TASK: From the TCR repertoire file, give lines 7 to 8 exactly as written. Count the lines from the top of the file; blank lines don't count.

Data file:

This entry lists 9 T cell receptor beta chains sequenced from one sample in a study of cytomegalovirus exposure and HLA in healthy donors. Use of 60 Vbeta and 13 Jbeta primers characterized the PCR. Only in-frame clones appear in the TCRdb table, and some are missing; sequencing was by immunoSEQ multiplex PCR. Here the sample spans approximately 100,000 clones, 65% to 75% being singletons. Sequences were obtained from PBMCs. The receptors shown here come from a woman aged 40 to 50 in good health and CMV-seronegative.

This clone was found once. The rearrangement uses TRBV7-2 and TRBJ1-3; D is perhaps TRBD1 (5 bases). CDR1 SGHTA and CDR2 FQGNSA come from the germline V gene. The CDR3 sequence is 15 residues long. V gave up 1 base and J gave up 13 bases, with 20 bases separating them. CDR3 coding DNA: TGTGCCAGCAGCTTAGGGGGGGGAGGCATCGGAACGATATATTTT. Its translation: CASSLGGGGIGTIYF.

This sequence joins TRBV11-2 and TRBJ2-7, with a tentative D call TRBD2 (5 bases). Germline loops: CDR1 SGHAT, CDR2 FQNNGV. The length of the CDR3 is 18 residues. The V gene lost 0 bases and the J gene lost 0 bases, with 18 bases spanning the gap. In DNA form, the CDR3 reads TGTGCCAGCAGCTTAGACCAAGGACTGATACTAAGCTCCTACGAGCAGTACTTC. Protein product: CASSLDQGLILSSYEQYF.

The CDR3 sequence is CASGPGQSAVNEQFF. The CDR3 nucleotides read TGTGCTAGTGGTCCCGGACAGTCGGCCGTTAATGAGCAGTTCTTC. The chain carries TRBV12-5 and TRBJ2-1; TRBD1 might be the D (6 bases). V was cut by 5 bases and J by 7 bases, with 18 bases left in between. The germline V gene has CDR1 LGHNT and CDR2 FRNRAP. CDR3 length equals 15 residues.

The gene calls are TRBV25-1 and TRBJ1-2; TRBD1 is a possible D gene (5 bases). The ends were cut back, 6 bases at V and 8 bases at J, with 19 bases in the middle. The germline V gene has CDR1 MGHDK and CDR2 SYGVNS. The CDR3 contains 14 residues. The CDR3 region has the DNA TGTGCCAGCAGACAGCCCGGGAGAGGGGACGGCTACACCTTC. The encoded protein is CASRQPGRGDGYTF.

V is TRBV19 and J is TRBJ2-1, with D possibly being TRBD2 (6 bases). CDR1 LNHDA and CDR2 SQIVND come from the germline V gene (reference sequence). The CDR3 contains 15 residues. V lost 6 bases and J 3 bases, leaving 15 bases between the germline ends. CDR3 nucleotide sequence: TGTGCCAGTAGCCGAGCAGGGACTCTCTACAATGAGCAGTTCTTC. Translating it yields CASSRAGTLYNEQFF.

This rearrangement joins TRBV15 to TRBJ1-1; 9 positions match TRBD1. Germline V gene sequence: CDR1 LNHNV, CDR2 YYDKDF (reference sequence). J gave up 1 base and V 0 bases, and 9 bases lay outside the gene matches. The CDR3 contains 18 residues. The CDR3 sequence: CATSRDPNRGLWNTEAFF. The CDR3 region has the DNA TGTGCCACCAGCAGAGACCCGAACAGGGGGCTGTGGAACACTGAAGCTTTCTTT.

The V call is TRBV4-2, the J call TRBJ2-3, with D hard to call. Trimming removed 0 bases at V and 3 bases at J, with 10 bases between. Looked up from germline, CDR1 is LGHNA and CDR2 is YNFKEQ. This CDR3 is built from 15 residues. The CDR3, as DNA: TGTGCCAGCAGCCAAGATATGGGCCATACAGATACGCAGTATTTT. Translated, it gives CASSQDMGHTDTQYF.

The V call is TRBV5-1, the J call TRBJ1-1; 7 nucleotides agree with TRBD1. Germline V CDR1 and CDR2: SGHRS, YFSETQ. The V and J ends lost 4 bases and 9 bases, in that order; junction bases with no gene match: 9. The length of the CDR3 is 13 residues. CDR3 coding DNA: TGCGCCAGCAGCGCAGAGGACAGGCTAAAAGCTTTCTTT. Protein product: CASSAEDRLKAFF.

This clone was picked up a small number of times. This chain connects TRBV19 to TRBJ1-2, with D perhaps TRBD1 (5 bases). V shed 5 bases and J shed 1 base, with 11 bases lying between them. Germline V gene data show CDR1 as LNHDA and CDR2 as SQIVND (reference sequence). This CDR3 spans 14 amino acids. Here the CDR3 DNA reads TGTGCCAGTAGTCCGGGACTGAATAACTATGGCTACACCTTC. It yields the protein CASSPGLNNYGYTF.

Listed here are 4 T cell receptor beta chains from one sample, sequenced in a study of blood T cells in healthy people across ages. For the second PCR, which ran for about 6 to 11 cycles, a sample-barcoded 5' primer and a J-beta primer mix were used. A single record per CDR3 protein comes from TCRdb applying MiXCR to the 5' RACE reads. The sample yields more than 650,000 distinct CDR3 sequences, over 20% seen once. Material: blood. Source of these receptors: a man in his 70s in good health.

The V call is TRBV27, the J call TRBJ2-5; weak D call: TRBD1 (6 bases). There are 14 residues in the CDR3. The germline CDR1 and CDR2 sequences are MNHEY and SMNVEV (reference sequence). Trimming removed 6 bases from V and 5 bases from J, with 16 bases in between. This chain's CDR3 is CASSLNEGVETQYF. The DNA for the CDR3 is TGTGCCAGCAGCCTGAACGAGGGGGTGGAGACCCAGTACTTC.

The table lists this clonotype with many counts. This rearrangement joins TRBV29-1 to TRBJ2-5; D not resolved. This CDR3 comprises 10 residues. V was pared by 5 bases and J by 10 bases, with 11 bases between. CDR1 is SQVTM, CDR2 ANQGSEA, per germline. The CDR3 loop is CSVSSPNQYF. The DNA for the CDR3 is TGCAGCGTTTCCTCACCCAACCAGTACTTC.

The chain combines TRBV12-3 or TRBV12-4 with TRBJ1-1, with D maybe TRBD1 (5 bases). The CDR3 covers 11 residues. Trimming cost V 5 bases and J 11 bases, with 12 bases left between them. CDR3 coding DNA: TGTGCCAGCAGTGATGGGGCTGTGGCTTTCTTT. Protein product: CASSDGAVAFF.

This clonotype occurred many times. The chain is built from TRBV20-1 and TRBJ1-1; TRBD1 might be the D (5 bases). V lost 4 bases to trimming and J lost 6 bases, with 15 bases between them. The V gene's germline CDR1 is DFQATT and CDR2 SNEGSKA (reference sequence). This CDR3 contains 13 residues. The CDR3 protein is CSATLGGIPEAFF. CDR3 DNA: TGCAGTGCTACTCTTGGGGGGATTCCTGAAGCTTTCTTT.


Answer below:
This rearrangement joins TRBV15 to TRBJ1-1; 9 positions match TRBD1. Germline V gene sequence: CDR1 LNHNV, CDR2 YYDKDF (reference sequence). J gave up 1 base and V 0 bases, and 9 bases lay outside the gene matches. The CDR3 contains 18 residues. The CDR3 sequence: CATSRDPNRGLWNTEAFF. The CDR3 region has the DNA TGTGCCACCAGCAGAGACCCGAACAGGGGGCTGTGGAACACTGAAGCTTTCTTT.

The V call is TRBV4-2, the J call TRBJ2-3, with D hard to call. Trimming removed 0 bases at V and 3 bases at J, with 10 bases between. Looked up from germline, CDR1 is LGHNA and CDR2 is YNFKEQ. This CDR3 is built from 15 residues. The CDR3, as DNA: TGTGCCAGCAGCCAAGATATGGGCCATACAGATACGCAGTATTTT. Translated, it gives CASSQDMGHTDTQYF.